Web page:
Amount of Gain/(Loss) Recognized in Income on Derivatives

 

hedging instruments under

 

Recognized in Income on

 

Three Months Ended March 31,

 

ASC 815

 

Derivatives

 

2016

 

 

2015

 

 

 

 

 

(In millions)

 

Foreign exchange contracts

 

Other income and (expense), net

 

$

(0.2

)

 

$

0.1

 

Commodity contracts

 

Cost of materials sold

 

 

2.2

 

 

 

(3.8

)

Diesel fuel hedges

 

Warehousing, delivery, selling, general and administrative

 

 

 

 

 

(0.1

)

Total

 

 

 

$

2.0

 

 

$

(3.8

)

 

13


 

Fair Value Measurements

To increase consistency and comparability in fair value measurements, ASC 820 establishes a fair value hierarchy that prioritizes the inputs to valuation techniques used to measure fair value into three levels as follows:

 

1.

Level 1 – quoted prices (unadjusted) in active markets for identical assets or liabilities that the Company has the ability to access as of the reporting date.

 

2.

Level 2 – inputs other than quoted prices included within Level 1 that are directly observable for the asset or liability or indirectly observable through corroboration with observable market data.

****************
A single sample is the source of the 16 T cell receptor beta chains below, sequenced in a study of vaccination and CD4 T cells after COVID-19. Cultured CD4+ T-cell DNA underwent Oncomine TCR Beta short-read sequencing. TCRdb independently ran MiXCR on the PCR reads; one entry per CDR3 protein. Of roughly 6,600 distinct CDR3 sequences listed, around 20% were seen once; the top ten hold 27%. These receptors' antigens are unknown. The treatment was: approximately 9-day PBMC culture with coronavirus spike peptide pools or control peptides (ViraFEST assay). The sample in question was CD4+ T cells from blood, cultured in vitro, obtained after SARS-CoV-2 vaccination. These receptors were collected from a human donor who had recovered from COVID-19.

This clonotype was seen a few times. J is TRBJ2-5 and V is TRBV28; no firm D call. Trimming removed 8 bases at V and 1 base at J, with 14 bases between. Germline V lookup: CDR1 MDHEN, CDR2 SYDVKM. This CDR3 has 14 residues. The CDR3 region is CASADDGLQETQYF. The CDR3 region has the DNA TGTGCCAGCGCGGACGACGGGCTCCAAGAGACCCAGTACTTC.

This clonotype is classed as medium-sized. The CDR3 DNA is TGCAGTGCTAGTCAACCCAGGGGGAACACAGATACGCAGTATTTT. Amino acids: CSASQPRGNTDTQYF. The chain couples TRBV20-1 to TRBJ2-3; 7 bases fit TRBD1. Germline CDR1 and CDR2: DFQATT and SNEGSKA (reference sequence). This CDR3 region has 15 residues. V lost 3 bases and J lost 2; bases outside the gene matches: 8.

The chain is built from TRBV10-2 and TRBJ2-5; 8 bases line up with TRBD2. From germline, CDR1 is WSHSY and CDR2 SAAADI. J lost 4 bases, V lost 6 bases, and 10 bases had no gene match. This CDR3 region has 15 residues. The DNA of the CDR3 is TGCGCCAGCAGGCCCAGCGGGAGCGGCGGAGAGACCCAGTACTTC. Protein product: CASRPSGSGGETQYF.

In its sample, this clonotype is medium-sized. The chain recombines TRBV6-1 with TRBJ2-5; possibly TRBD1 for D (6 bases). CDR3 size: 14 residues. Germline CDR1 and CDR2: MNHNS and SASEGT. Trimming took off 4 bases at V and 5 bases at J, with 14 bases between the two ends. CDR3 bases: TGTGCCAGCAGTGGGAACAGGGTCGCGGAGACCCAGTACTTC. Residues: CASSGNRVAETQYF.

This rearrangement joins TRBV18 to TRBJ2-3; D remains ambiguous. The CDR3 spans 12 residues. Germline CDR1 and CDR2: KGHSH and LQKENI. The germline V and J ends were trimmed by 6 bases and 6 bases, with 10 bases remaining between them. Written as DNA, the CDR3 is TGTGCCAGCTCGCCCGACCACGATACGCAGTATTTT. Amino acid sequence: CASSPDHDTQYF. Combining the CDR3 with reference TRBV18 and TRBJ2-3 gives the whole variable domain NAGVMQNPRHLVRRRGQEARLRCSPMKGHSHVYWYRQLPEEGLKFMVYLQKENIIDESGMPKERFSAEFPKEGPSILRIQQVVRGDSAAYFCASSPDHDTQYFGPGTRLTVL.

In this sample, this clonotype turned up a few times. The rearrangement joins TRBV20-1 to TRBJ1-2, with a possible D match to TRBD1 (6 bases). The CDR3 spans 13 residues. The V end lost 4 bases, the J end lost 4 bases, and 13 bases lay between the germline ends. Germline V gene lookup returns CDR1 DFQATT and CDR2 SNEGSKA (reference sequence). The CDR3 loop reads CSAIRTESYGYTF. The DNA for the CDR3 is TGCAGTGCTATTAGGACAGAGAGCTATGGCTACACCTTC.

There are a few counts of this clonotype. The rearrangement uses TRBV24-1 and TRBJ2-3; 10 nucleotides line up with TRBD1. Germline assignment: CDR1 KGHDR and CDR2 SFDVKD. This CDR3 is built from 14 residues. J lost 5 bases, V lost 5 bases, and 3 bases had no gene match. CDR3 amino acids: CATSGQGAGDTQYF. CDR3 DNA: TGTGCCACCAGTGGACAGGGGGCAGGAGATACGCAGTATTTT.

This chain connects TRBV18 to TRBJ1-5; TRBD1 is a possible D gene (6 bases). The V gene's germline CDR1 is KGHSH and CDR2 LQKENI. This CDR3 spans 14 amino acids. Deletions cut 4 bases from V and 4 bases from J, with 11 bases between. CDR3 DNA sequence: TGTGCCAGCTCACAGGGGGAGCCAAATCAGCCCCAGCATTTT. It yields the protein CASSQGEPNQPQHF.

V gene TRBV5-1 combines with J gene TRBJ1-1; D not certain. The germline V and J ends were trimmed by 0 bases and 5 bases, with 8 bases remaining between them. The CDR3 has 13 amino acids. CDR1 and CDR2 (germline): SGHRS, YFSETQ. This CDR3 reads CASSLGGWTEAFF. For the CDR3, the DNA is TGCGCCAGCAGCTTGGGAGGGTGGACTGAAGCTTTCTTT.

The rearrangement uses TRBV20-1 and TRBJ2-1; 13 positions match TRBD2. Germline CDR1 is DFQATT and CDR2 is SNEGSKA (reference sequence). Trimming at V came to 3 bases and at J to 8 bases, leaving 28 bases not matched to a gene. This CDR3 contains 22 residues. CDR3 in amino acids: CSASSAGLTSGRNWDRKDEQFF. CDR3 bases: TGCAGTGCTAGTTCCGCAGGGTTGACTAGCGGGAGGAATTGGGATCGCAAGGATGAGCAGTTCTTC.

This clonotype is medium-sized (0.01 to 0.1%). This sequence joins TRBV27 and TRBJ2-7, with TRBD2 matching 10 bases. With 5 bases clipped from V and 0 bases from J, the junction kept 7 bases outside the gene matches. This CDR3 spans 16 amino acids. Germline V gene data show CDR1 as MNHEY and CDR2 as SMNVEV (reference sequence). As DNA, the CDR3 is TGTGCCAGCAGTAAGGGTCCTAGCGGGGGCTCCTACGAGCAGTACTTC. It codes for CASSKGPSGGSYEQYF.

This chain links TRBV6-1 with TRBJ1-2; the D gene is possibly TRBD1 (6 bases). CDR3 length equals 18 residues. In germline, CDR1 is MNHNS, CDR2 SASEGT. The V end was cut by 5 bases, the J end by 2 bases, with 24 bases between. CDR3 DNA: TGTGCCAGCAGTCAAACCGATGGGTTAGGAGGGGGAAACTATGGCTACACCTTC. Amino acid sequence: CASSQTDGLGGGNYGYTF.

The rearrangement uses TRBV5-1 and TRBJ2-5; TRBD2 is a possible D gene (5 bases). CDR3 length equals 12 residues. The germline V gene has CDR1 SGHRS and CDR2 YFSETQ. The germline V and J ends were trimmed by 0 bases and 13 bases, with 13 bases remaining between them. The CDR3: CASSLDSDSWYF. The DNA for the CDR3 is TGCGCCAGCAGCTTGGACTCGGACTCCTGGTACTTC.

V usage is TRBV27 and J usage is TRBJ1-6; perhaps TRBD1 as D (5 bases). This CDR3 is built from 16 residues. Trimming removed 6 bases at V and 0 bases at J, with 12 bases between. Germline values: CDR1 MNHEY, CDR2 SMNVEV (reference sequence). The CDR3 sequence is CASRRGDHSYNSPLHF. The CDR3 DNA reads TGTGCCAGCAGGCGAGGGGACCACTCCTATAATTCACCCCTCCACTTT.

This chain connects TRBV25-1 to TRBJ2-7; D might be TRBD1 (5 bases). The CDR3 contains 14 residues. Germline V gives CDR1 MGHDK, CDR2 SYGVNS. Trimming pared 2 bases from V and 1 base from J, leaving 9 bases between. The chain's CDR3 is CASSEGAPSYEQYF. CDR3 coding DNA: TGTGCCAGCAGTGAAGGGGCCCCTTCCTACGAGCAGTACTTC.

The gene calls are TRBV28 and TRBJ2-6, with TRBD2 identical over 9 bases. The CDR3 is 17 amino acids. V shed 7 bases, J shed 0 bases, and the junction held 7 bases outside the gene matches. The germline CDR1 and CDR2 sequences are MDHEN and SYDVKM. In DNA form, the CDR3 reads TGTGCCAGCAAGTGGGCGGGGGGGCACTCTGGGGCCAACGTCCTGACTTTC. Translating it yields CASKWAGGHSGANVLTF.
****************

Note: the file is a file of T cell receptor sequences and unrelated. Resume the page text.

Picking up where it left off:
3.

Level 3 – unobservable inputs, such as internally-developed pricing models for the asset or liability due to little or no market activity for the asset or liability.

The following table presents assets and liabilities measured and recorded at fair value on our Condensed Consolidated Balance Sheet on a recurring basis and their level within the fair value hierarchy as of March 31, 2016:

 

 

 

At March 31, 2016

 

 

 

Level 1

 

 

Level 2

 

 

Level 3

 

 

 

(In millions)

 

Assets

 

 

 

 

 

 

 

 

 

 

 

 

Prepaid and other current assets:

 

 

 

 

 

 

 

 

 

 

 

 

Common stock—available-for-sale investment

 

$

3.8

 

 

$

 

 

$

 

Mark-to-market derivatives:

 

 

 

 

 

 

 

 

 

 

 

 

Commodity contracts

 

$

 

 

$

1.5

 

 

$

 

Liabilities

 

 

 

 

 

 

 

 

 

 

 

 

Mark-to-market derivatives:

 

 

 

 

 

 

 

 

 

 

 

 

      Foreign exchange contracts

 

$

 

 

$

0.1

 

 

$

 

Commodity contracts

 

 

 

 

 

1.8

 

 

 

 

Total liability derivatives

 

$

 

 

$

1.9

 

 

$

 

 

 

The following table presents assets and liabilities measured and recorded at fair value on our Condensed Consolidated Balance Sheet on a recurring basis and their level within the fair value hierarchy as of December 31, 2015: